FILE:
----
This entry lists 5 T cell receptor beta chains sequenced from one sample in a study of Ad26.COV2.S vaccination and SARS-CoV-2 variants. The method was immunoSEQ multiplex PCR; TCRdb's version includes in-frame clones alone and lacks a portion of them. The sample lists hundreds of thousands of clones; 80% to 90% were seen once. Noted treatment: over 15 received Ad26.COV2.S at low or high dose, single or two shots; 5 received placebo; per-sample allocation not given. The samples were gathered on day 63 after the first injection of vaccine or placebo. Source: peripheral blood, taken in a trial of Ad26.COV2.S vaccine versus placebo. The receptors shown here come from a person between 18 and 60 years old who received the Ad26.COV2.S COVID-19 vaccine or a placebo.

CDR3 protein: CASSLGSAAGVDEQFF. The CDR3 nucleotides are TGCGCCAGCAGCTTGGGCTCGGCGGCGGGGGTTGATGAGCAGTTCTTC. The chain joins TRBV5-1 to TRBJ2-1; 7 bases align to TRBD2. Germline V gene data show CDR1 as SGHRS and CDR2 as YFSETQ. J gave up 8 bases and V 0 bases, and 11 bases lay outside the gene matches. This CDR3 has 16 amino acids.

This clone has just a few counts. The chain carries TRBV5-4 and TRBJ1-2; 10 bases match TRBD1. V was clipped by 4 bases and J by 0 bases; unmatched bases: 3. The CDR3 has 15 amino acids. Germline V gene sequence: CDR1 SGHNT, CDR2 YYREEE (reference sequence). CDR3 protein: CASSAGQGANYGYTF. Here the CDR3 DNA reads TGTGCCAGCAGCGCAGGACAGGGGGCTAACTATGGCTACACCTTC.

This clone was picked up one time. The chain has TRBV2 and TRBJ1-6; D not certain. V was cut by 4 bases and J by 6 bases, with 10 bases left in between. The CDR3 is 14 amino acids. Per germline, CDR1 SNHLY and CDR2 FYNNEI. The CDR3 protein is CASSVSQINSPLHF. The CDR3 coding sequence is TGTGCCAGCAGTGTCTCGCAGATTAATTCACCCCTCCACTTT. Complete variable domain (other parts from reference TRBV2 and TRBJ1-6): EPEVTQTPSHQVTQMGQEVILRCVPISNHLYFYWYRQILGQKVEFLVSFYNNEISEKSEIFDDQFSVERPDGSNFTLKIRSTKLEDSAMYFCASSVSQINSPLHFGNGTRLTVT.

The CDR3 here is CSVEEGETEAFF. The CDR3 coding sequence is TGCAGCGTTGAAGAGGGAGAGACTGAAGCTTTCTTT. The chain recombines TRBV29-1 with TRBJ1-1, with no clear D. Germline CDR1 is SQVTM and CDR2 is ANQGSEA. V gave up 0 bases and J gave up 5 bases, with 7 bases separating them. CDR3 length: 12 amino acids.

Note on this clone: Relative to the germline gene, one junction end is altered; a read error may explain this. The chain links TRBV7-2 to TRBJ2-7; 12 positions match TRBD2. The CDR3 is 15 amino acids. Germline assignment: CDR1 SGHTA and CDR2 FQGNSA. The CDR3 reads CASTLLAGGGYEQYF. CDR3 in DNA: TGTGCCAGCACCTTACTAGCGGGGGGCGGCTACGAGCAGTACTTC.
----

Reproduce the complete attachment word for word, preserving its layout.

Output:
This entry lists 5 T cell receptor beta chains sequenced from one sample in a study of Ad26.COV2.S vaccination and SARS-CoV-2 variants. The method was immunoSEQ multiplex PCR; TCRdb's version includes in-frame clones alone and lacks a portion of them. The sample lists hundreds of thousands of clones; 80% to 90% were seen once. Noted treatment: over 15 received Ad26.COV2.S at low or high dose, single or two shots; 5 received placebo; per-sample allocation not given. The samples were gathered on day 63 after the first injection of vaccine or placebo. Source: peripheral blood, taken in a trial of Ad26.COV2.S vaccine versus placebo. The receptors shown here come from a person between 18 and 60 years old who received the Ad26.COV2.S COVID-19 vaccine or a placebo.

CDR3 protein: CASSLGSAAGVDEQFF. The CDR3 nucleotides are TGCGCCAGCAGCTTGGGCTCGGCGGCGGGGGTTGATGAGCAGTTCTTC. The chain joins TRBV5-1 to TRBJ2-1; 7 bases align to TRBD2. Germline V gene data show CDR1 as SGHRS and CDR2 as YFSETQ. J gave up 8 bases and V 0 bases, and 11 bases lay outside the gene matches. This CDR3 has 16 amino acids.

This clone has just a few counts. The chain carries TRBV5-4 and TRBJ1-2; 10 bases match TRBD1. V was clipped by 4 bases and J by 0 bases; unmatched bases: 3. The CDR3 has 15 amino acids. Germline V gene sequence: CDR1 SGHNT, CDR2 YYREEE (reference sequence). CDR3 protein: CASSAGQGANYGYTF. Here the CDR3 DNA reads TGTGCCAGCAGCGCAGGACAGGGGGCTAACTATGGCTACACCTTC.

This clone was picked up one time. The chain has TRBV2 and TRBJ1-6; D not certain. V was cut by 4 bases and J by 6 bases, with 10 bases left in between. The CDR3 is 14 amino acids. Per germline, CDR1 SNHLY and CDR2 FYNNEI. The CDR3 protein is CASSVSQINSPLHF. The CDR3 coding sequence is TGTGCCAGCAGTGTCTCGCAGATTAATTCACCCCTCCACTTT. Complete variable domain (other parts from reference TRBV2 and TRBJ1-6): EPEVTQTPSHQVTQMGQEVILRCVPISNHLYFYWYRQILGQKVEFLVSFYNNEISEKSEIFDDQFSVERPDGSNFTLKIRSTKLEDSAMYFCASSVSQINSPLHFGNGTRLTVT.

The CDR3 here is CSVEEGETEAFF. The CDR3 coding sequence is TGCAGCGTTGAAGAGGGAGAGACTGAAGCTTTCTTT. The chain recombines TRBV29-1 with TRBJ1-1, with no clear D. Germline CDR1 is SQVTM and CDR2 is ANQGSEA. V gave up 0 bases and J gave up 5 bases, with 7 bases separating them. CDR3 length: 12 amino acids.

Note on this clone: Relative to the germline gene, one junction end is altered; a read error may explain this. The chain links TRBV7-2 to TRBJ2-7; 12 positions match TRBD2. The CDR3 is 15 amino acids. Germline assignment: CDR1 SGHTA and CDR2 FQGNSA. The CDR3 reads CASTLLAGGGYEQYF. CDR3 in DNA: TGTGCCAGCACCTTACTAGCGGGGGGCGGCTACGAGCAGTACTTC.